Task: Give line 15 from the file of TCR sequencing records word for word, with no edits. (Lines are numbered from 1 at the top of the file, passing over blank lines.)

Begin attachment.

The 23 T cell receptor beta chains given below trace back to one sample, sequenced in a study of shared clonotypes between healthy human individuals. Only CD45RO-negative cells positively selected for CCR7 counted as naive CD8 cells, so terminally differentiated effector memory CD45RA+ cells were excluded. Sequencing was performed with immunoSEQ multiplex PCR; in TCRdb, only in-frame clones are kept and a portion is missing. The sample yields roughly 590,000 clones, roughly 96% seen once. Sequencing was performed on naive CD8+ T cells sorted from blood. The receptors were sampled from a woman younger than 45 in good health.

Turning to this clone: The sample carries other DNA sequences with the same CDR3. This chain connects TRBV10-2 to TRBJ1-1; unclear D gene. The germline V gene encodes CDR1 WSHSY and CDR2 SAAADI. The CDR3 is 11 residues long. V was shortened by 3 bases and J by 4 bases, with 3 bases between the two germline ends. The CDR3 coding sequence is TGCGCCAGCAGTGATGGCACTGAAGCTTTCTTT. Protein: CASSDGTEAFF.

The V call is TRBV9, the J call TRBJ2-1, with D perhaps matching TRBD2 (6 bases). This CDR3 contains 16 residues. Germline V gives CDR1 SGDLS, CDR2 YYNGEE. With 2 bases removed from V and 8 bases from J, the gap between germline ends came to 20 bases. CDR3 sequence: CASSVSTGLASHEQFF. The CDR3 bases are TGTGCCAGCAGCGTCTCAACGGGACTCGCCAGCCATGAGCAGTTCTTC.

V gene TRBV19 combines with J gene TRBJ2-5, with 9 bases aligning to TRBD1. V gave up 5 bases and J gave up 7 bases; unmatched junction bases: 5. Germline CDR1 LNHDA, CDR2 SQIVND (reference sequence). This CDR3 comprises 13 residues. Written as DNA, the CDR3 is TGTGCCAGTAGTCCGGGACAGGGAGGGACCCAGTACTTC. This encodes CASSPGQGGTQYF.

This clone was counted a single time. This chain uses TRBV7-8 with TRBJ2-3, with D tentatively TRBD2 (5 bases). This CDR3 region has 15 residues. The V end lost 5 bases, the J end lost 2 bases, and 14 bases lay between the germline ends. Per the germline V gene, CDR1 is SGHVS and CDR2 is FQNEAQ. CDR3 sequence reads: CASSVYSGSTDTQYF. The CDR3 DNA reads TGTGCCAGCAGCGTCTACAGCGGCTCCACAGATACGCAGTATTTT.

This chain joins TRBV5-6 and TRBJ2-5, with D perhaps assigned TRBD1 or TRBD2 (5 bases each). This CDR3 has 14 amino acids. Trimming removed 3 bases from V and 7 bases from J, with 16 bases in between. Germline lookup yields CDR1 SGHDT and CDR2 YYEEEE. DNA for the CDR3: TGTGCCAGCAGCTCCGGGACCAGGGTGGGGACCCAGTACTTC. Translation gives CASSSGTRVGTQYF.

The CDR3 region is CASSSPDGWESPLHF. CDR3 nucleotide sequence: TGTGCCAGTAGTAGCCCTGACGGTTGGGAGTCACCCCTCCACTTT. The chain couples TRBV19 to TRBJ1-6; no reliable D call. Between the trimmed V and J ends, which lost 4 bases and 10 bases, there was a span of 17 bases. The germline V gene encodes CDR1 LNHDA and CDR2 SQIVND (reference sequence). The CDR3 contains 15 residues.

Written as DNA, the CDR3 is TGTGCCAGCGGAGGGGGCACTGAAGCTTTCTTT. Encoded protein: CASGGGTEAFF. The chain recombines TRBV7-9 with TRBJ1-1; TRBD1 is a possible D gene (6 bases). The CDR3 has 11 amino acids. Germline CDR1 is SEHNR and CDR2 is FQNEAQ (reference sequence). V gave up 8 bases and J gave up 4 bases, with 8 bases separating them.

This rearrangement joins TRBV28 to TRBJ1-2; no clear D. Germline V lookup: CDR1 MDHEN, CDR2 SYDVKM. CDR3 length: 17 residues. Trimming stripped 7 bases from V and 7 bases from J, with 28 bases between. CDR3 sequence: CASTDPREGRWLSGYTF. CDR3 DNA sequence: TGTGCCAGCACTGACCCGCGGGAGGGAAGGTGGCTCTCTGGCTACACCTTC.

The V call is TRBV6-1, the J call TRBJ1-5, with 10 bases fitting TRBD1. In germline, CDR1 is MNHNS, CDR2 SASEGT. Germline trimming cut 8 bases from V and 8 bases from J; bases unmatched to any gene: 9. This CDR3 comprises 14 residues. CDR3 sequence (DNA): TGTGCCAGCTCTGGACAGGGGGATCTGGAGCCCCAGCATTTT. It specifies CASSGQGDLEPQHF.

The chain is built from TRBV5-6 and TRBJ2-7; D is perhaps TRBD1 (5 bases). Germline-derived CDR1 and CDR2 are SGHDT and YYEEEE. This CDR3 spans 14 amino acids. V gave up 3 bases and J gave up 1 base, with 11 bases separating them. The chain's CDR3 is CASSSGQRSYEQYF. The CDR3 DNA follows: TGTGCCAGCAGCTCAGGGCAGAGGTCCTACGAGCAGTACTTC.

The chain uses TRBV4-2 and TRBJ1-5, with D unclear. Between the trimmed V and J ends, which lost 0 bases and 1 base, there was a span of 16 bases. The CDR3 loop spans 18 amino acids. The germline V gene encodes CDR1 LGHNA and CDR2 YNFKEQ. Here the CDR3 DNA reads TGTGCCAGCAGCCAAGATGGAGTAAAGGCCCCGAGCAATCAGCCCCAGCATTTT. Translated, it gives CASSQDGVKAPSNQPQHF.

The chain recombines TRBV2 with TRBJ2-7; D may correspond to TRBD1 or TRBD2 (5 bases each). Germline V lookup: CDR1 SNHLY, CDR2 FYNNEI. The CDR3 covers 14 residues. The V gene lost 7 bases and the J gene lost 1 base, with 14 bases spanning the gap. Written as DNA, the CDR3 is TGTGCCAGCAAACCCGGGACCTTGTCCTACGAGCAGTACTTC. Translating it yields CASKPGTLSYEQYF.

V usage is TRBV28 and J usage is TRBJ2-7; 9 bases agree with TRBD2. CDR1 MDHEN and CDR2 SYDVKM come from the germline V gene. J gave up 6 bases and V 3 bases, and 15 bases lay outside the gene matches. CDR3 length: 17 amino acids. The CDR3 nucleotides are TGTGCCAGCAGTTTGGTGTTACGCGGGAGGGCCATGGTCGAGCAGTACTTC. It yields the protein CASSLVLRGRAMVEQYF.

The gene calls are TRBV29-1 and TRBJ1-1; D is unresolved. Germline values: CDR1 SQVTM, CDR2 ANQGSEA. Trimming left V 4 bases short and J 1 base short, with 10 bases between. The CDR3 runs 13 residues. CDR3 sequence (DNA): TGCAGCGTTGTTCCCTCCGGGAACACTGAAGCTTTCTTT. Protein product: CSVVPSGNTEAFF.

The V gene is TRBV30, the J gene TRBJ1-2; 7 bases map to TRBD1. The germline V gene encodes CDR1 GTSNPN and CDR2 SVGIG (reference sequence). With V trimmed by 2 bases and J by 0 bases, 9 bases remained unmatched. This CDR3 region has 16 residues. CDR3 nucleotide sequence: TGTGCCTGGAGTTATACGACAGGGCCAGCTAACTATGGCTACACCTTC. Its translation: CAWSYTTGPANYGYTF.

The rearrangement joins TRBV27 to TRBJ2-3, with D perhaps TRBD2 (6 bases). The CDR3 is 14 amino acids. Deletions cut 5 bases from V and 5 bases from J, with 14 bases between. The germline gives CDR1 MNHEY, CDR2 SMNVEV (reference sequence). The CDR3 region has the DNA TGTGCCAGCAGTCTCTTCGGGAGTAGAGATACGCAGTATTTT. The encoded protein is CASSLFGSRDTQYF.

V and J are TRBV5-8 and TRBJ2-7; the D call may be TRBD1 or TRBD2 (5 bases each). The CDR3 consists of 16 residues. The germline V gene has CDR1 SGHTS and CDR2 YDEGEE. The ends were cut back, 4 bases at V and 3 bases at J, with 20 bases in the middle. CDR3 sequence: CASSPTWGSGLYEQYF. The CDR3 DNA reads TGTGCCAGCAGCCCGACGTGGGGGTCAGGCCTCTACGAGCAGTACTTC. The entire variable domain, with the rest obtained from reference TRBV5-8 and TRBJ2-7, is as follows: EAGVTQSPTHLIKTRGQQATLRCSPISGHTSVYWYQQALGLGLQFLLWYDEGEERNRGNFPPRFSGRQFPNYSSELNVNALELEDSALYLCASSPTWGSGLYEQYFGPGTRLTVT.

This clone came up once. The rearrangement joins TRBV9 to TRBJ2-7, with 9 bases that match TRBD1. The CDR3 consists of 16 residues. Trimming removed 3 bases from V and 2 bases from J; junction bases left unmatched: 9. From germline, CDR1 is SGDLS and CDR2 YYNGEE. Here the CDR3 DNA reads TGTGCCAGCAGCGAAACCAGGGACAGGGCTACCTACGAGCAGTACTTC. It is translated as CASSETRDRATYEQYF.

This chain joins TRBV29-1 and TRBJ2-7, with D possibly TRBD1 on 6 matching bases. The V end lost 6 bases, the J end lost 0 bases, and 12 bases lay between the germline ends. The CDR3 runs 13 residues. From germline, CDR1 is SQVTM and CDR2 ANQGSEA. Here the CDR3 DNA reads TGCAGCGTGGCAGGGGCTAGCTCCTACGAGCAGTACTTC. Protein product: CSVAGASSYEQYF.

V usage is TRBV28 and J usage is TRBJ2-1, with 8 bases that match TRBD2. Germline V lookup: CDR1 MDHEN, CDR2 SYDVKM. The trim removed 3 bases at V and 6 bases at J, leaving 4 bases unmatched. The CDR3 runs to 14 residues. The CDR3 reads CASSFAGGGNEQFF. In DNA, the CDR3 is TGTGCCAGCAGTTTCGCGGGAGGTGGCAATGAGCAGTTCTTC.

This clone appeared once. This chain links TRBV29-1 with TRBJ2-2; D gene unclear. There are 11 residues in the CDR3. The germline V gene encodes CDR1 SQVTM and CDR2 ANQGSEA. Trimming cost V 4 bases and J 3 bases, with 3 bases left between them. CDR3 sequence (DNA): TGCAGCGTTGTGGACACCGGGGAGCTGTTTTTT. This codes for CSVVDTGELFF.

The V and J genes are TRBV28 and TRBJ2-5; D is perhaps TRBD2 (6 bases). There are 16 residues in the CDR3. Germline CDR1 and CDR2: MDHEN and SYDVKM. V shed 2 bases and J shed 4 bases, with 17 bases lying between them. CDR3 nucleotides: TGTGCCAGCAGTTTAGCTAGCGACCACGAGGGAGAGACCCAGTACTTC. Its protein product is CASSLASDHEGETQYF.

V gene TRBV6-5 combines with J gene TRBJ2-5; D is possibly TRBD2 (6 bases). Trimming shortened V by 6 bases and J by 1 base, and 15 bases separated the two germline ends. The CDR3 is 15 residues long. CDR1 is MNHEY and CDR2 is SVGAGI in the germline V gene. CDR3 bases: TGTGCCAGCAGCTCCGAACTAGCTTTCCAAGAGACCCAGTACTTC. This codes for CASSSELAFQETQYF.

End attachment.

The gene calls are TRBV29-1 and TRBJ1-1; D is unresolved. Germline values: CDR1 SQVTM, CDR2 ANQGSEA. Trimming left V 4 bases short and J 1 base short, with 10 bases between. The CDR3 runs 13 residues. CDR3 sequence (DNA): TGCAGCGTTGTTCCCTCCGGGAACACTGAAGCTTTCTTT. Protein product: CSVVPSGNTEAFF.